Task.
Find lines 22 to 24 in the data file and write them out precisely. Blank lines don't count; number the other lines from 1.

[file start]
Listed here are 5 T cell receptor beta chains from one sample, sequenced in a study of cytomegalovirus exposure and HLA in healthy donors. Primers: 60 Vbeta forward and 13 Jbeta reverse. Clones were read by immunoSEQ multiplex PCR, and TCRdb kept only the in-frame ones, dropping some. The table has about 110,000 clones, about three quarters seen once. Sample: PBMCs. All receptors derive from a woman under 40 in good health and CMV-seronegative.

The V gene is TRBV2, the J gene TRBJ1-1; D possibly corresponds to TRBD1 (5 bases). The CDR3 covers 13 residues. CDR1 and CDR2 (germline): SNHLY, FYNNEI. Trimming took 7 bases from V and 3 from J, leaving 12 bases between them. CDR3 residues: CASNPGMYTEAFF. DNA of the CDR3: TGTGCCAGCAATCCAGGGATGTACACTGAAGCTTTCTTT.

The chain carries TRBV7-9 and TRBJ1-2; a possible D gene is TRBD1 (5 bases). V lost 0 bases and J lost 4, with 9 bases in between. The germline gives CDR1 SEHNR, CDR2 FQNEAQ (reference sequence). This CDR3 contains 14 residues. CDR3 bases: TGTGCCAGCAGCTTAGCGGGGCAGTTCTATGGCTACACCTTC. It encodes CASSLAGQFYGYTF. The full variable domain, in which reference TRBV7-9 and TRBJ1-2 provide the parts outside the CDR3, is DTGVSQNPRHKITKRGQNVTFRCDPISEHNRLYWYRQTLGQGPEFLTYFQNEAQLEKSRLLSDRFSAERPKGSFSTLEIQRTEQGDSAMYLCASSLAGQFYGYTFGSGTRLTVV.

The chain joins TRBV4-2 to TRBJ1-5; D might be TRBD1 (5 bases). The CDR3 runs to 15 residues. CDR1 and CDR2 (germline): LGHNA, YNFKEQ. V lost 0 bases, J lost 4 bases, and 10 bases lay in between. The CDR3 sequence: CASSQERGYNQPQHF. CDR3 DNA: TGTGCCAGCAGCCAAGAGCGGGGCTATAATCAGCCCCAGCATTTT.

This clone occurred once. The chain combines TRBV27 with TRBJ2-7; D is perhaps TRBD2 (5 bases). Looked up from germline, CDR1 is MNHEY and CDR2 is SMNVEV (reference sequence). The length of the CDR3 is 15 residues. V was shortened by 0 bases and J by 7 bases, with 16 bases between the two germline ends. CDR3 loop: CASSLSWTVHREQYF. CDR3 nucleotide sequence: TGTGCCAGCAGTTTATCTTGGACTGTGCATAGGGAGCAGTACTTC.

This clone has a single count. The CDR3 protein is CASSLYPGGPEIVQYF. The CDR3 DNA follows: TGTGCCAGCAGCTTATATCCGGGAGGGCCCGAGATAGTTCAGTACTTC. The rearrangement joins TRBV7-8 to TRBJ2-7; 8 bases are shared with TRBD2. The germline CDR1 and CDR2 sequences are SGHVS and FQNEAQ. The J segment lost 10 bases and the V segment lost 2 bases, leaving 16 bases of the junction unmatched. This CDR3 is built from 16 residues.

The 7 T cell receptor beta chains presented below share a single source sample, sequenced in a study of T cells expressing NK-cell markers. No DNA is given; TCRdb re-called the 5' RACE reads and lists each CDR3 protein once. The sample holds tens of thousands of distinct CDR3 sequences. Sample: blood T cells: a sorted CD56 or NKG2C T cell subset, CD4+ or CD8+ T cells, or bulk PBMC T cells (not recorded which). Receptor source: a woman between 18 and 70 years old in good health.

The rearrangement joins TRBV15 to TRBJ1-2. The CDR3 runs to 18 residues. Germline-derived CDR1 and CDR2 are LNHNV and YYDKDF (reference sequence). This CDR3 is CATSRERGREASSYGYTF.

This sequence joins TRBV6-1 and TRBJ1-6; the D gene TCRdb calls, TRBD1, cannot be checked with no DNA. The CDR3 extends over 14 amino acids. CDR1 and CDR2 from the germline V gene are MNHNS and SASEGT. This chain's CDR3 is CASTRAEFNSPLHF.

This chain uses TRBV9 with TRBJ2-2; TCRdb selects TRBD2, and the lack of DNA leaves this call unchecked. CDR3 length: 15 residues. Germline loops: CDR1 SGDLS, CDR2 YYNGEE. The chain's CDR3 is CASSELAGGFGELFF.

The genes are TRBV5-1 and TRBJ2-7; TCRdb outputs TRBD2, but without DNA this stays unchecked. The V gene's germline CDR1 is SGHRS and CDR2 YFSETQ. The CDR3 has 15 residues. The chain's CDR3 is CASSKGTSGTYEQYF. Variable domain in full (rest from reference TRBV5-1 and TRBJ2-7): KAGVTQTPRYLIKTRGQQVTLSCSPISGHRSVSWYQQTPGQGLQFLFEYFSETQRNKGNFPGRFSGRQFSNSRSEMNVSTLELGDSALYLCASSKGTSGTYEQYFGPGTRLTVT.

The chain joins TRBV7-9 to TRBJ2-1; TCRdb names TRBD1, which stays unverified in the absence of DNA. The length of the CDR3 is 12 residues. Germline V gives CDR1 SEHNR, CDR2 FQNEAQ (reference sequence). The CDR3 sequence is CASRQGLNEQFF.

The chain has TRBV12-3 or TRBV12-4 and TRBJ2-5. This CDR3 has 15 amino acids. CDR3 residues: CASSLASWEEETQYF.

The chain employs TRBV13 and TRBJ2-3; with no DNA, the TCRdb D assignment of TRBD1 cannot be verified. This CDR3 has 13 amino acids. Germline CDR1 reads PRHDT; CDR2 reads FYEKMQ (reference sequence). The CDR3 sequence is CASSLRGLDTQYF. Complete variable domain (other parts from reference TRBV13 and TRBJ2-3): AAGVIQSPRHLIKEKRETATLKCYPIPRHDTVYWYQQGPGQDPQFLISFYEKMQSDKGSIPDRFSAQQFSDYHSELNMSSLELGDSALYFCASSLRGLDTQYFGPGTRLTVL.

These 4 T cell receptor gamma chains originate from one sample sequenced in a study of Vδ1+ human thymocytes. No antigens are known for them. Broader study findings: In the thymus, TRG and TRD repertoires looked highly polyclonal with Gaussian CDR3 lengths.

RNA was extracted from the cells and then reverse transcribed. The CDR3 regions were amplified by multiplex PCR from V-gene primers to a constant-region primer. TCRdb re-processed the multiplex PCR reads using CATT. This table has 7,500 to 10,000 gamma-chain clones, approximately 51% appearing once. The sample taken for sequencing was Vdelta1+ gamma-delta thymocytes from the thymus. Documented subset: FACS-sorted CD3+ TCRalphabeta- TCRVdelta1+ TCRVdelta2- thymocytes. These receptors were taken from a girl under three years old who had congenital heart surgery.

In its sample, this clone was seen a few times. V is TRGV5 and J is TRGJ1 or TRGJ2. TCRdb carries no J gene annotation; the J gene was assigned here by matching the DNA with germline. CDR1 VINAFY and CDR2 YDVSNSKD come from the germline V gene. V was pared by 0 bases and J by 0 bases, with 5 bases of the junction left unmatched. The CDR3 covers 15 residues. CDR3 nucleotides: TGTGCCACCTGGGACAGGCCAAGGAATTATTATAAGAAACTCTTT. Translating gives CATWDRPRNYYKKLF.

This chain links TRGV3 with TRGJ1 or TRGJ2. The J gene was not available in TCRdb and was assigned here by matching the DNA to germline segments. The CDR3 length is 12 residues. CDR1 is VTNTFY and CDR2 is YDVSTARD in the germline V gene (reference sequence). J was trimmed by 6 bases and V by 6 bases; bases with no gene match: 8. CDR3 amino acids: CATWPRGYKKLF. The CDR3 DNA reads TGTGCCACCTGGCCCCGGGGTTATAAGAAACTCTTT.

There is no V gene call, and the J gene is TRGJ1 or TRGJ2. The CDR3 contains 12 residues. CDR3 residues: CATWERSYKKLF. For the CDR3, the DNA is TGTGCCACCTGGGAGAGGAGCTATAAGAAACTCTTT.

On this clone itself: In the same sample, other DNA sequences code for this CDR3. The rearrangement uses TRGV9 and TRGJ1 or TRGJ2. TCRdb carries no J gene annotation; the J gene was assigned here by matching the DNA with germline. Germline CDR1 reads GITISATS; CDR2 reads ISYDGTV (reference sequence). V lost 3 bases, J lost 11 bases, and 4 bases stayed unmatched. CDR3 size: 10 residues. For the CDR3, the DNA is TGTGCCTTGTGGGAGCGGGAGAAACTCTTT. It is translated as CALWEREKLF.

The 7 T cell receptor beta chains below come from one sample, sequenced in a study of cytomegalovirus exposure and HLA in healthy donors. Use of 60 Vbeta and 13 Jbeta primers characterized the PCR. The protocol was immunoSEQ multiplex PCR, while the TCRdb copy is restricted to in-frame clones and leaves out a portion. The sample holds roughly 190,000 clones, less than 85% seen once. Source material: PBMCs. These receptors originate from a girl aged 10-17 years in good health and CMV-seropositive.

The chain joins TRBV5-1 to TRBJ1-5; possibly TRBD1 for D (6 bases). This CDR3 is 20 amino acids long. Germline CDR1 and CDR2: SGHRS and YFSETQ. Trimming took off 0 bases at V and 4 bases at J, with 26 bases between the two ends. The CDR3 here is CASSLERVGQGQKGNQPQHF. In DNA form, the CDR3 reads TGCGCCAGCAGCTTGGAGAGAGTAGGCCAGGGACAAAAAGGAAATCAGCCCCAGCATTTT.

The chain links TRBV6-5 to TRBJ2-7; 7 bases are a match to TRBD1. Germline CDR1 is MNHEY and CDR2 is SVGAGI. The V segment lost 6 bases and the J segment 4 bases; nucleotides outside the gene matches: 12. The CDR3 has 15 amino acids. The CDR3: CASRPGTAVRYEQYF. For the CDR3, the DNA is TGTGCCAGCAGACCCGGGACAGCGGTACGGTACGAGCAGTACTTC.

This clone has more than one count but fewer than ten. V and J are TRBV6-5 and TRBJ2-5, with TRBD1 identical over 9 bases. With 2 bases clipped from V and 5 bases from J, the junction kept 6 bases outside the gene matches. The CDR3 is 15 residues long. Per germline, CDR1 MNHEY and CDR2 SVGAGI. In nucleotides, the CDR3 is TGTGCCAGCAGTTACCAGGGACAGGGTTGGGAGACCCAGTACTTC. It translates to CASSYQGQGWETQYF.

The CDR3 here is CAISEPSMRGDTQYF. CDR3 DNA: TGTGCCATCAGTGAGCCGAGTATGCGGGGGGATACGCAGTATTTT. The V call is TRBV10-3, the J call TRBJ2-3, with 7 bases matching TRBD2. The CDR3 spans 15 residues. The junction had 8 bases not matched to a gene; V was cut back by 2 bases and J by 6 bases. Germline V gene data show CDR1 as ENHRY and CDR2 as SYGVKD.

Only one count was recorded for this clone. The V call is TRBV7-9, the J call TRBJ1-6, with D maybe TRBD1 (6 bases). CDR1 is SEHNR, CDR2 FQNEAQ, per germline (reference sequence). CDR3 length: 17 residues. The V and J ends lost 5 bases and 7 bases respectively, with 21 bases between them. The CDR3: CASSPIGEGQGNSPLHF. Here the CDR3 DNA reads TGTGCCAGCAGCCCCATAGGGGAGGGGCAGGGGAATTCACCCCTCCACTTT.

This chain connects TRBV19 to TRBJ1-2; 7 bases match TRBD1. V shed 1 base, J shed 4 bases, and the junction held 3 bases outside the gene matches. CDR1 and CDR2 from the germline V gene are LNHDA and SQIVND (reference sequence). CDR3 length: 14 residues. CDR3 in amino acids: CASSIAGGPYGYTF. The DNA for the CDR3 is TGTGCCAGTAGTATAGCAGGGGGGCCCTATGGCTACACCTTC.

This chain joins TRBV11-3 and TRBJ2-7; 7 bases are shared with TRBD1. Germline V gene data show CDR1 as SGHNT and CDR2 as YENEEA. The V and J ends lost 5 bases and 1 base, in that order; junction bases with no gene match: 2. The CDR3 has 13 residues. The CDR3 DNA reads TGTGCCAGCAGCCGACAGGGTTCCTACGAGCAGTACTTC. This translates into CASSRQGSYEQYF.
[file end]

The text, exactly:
The chain joins TRBV5-1 to TRBJ1-5; possibly TRBD1 for D (6 bases). This CDR3 is 20 amino acids long. Germline CDR1 and CDR2: SGHRS and YFSETQ. Trimming took off 0 bases at V and 4 bases at J, with 26 bases between the two ends. The CDR3 here is CASSLERVGQGQKGNQPQHF. In DNA form, the CDR3 reads TGCGCCAGCAGCTTGGAGAGAGTAGGCCAGGGACAAAAAGGAAATCAGCCCCAGCATTTT.

The chain links TRBV6-5 to TRBJ2-7; 7 bases are a match to TRBD1. Germline CDR1 is MNHEY and CDR2 is SVGAGI. The V segment lost 6 bases and the J segment 4 bases; nucleotides outside the gene matches: 12. The CDR3 has 15 amino acids. The CDR3: CASRPGTAVRYEQYF. For the CDR3, the DNA is TGTGCCAGCAGACCCGGGACAGCGGTACGGTACGAGCAGTACTTC.

This clone has more than one count but fewer than ten. V and J are TRBV6-5 and TRBJ2-5, with TRBD1 identical over 9 bases. With 2 bases clipped from V and 5 bases from J, the junction kept 6 bases outside the gene matches. The CDR3 is 15 residues long. Per germline, CDR1 MNHEY and CDR2 SVGAGI. In nucleotides, the CDR3 is TGTGCCAGCAGTTACCAGGGACAGGGTTGGGAGACCCAGTACTTC. It translates to CASSYQGQGWETQYF.